Yes, savvy reader, it’s true. Almost everybody’s favorite Seattle, Washington-based, international speciality-coffee chain has a design flaw in its familiar, if not ubiquitous, mermaid logo.
Can you spot it? Do you see it? What is it? Look closely at the logo. (And c’mon now — don’t Google the answer! We dare you not to! We double dare you!)
Got the answer?
Ok, spoiler alert, here it is: The logo is round and symmetrical. That’s not the flaw. It was supposed to be perfectly symmetrical, but it isn’t. The right side of the mermaid’s nose has more shadow. This was actually intentional. So, in our opinion, you can’t really call this a “flaw.” (But Adweek and others have called it a flaw.)
When the perfectly symmetrical version of the logo was reviewed, the designers felt that the mermaid looked to cold and lacked humanity. Adding that extra shadow on one side made all the difference in making the logo that bit warmer and friendlier.
Suddenly, we want to find the nearest Starbucks, use the restroom there, and then maybe buy a coffee. Or at least ask for a cup of water.
Hands-down the the Hawaiian Airlines airplane branding is the sexiest ever in the goddamn history of the world. Period. It’s expressed on the tails of its aircraft as a graphical image of a young Hawaiian (we presume Hawaiian) woman shown in profile with a flower in her fair.
Seeing her image on the tail fin of a Boeing 747, you can practically smell the heady, fragrant mix of island flora and coconut oil, you can feel the embrace of warm sand under you feet as you sip a mai tai and let yourself slip into a drunken tropical stupor. Somewhere in the distance you hear the melty slide of a steel guitar and entrancing rhythms of gentle waves crashing.
The logo for Intelligentsia Coffee’s “Black Cat” Espresso is the head of a black cat. It’s a bold and literal graphic with class and style, rendered so that the cat’s head is seen from a 3/4-angle, giving it some visual dimensionality.
Intelligentsia has put the Black Cat logo on some of the various cups and saucers it uses at its various architecturally-inspired cafes. Transferring the branding across these is a straightforward 1:1 application of the literal logo. Sometimes, whether you’re drinking Black Cat espresso or not, you get your coffee served in one of these Black Cat-branded cups, and these look pretty cool.
But Intelligentsia has also created some variations of the logo and occasionally, if you’re lucky, you’ll get your coffee served in a black ceramic cup and saucer, where the Black Cat logo is rendered in a lightened gold hue. It’s elegant its knocked-out contrast to the black ceramic.
When you get your cappucino served with this black cup and saucer set, it’s kind of special. The black and gold add another layer of smart sophistication and a dash of mystique to the brand. That the cat is in gold instead of black is a deft touch that, for those familiar with the usual logo presentation, may be seen as an aesthetically clever and playful twist on a familiar and already likeable and strong visual cue.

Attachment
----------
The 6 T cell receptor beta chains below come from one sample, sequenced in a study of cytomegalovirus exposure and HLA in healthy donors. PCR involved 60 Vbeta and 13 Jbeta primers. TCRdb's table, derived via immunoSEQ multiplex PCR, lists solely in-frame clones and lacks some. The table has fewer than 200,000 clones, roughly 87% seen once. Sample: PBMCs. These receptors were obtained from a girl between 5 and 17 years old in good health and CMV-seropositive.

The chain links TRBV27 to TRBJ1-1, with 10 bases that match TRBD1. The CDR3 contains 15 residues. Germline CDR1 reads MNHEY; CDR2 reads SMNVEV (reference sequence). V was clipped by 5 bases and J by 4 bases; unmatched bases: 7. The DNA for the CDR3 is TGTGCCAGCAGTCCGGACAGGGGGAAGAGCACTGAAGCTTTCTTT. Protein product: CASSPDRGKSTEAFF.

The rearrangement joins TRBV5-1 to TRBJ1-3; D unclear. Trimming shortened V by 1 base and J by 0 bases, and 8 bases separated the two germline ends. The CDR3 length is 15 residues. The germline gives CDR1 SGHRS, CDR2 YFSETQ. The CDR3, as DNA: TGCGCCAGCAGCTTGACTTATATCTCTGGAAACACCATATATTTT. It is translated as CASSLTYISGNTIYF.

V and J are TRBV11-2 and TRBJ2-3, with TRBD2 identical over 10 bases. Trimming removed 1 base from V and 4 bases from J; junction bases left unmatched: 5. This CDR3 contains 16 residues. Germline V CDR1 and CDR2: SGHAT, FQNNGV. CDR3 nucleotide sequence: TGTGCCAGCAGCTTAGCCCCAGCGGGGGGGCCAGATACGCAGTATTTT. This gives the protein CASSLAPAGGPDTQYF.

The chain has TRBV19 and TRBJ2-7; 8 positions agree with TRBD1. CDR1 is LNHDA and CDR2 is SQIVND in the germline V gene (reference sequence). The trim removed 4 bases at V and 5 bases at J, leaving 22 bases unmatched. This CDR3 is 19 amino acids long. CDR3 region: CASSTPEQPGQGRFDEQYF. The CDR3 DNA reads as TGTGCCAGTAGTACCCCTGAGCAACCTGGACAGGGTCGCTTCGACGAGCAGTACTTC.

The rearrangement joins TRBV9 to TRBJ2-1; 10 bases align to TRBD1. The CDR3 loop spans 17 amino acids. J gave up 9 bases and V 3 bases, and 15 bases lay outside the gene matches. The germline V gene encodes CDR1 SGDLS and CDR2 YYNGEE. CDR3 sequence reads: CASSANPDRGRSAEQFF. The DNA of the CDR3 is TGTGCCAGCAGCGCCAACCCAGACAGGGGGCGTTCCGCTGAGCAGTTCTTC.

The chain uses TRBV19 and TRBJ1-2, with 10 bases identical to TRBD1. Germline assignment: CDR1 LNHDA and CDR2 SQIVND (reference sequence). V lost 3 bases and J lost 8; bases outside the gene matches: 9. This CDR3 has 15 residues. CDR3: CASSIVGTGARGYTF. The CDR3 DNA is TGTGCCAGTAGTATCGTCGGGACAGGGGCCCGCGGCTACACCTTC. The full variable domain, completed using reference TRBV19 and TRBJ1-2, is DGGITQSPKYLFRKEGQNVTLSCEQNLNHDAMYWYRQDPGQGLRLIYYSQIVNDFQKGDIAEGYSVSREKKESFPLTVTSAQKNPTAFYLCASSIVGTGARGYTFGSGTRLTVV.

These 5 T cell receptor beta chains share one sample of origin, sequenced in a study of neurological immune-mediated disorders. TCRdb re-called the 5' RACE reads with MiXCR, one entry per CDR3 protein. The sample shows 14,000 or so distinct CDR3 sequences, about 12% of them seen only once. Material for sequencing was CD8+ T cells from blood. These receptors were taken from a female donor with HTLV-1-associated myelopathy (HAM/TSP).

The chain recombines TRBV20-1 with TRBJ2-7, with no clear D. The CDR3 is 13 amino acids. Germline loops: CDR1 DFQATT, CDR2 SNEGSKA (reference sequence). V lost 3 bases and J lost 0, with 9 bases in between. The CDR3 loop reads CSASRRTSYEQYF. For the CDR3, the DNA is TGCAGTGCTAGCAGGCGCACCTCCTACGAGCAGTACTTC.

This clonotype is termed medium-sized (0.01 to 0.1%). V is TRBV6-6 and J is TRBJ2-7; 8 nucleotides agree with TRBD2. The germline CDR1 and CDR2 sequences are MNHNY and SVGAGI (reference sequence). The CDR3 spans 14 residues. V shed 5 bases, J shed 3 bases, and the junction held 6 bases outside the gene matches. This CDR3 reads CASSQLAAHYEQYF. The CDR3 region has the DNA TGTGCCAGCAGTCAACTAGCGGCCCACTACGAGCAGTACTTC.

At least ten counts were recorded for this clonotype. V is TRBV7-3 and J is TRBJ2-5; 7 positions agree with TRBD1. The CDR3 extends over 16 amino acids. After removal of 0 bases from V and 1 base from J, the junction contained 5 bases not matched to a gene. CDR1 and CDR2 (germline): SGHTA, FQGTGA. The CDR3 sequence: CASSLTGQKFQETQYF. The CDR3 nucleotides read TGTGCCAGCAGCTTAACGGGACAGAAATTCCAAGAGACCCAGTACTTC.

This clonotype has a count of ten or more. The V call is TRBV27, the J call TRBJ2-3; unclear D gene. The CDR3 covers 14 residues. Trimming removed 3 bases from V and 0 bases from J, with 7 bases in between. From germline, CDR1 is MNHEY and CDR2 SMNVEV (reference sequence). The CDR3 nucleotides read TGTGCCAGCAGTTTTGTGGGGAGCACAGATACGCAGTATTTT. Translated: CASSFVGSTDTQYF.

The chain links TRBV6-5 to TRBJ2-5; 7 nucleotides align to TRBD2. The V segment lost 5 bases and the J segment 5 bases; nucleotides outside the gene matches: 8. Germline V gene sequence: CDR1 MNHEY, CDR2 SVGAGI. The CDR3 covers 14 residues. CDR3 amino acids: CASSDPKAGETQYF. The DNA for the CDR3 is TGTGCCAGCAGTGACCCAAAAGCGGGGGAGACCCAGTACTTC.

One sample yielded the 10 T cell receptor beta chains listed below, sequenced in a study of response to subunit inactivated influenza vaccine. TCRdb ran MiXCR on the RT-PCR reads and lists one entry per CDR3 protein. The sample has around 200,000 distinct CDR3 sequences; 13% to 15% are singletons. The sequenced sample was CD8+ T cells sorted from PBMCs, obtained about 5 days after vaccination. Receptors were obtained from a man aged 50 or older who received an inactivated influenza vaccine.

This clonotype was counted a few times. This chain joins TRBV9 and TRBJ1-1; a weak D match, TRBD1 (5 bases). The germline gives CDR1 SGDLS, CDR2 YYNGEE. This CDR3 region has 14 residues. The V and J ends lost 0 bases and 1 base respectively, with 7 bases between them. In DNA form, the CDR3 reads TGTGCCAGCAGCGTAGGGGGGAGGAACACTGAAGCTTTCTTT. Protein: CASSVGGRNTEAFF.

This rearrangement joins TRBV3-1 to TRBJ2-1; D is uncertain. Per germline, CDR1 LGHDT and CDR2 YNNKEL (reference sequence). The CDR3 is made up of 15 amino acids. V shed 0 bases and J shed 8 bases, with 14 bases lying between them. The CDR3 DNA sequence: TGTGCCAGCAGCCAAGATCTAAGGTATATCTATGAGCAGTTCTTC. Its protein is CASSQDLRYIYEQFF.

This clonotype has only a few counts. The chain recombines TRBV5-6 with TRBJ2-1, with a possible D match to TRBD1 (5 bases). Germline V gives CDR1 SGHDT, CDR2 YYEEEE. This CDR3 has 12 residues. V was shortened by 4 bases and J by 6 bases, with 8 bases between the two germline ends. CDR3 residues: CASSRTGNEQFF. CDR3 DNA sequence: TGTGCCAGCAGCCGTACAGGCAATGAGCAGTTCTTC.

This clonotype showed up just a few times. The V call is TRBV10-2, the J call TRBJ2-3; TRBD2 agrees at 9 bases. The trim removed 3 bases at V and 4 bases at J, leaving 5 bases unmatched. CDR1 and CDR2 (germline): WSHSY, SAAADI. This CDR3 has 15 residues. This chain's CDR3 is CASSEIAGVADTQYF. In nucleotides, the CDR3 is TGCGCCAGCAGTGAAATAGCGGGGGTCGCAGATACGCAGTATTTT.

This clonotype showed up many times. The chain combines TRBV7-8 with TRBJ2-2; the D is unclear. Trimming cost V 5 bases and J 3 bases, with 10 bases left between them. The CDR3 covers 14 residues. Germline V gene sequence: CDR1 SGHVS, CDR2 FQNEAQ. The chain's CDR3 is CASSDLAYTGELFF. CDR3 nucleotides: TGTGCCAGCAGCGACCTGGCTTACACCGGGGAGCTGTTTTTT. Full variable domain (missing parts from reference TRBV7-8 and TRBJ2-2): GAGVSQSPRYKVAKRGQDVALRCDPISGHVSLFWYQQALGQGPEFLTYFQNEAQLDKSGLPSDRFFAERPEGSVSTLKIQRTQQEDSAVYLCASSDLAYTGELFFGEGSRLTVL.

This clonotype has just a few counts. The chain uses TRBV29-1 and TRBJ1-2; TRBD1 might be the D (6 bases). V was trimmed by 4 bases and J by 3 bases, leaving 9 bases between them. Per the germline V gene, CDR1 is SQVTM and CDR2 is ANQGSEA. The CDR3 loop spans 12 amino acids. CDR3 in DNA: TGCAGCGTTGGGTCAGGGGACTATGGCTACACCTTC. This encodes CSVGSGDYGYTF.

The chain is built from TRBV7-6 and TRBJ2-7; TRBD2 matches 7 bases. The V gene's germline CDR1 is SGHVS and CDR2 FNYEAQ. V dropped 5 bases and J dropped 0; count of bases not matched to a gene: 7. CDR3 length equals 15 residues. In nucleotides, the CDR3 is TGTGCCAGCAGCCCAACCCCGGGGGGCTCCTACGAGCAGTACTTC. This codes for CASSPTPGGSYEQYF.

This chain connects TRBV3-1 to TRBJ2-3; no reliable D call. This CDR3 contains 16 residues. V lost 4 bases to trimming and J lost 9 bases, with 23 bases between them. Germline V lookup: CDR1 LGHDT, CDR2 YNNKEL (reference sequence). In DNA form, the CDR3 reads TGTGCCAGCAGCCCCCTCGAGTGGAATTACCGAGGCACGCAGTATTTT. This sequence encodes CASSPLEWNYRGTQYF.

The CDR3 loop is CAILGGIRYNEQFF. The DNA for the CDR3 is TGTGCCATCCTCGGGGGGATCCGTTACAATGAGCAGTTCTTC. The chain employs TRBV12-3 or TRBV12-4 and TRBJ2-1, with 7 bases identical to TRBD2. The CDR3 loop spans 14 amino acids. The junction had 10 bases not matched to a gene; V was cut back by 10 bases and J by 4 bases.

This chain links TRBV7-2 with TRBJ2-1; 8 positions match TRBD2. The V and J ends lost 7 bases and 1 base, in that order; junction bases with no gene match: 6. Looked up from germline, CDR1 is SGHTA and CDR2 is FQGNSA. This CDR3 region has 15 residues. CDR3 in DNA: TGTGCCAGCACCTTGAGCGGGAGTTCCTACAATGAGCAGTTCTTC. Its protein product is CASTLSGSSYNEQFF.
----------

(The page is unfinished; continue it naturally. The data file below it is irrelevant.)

All this further supports the larger Intelligentsia Coffee brand and reinforces the company’s reputation for great design and well-defined sense of style, whether expressed in the architectural design of its cafes or the form factor of its ceramic mugs or the high-graphical aesthetic of its coffee packaging and t-shirts.
The original location of the iconic and legendary bodybuilding mecca Gold’s Gym is a block away from the sands of Venice Beach in Los Angeles. The painted logotype signage on its facade is faded, and that, coupled with the simple architecture of the building, suggests the gym’s vintage and no-nonsense austerity. This is where Arnold Schwarzenegger trained as a bodybuilder in the 1970s and ’80s before launching his action-film career. A few blocks away stands a much larger and modern Gold’s Gym where the bodybuilding tradition continues.
We’ve seen these mysterious circular stickers of a boy’s face around Los Angeles in recent weeks. The face is drawn in a style that reminds of the graphic novels of Charles Burns. There’s something a little creepy about the face. The eyes are beady and suggest evil thought. The stark blue-on-black drawing adds to the layer of darkness and intrigue. Send us a note if you know who the artist behind these stickers is or the story behind them.
Today is election day in the U.S. If you’re eligible to vote and haven’t done so already, go do so! We went to our local polling station this morning and voted. After we turned in our completed ballot, the staff at the polling station gave us this little “I Voted” sticker with translation in six foreign languages. Go vote!!!
The graffiti and street artist Moody is currently is exhibiting at the Woodward Gallery’s Project Space on Eldridge Street in New York’s Lower East Side. The triptych artwork is a parody and hijack of Coca-Cola’s iconic brand logotype and seasonal advertising style.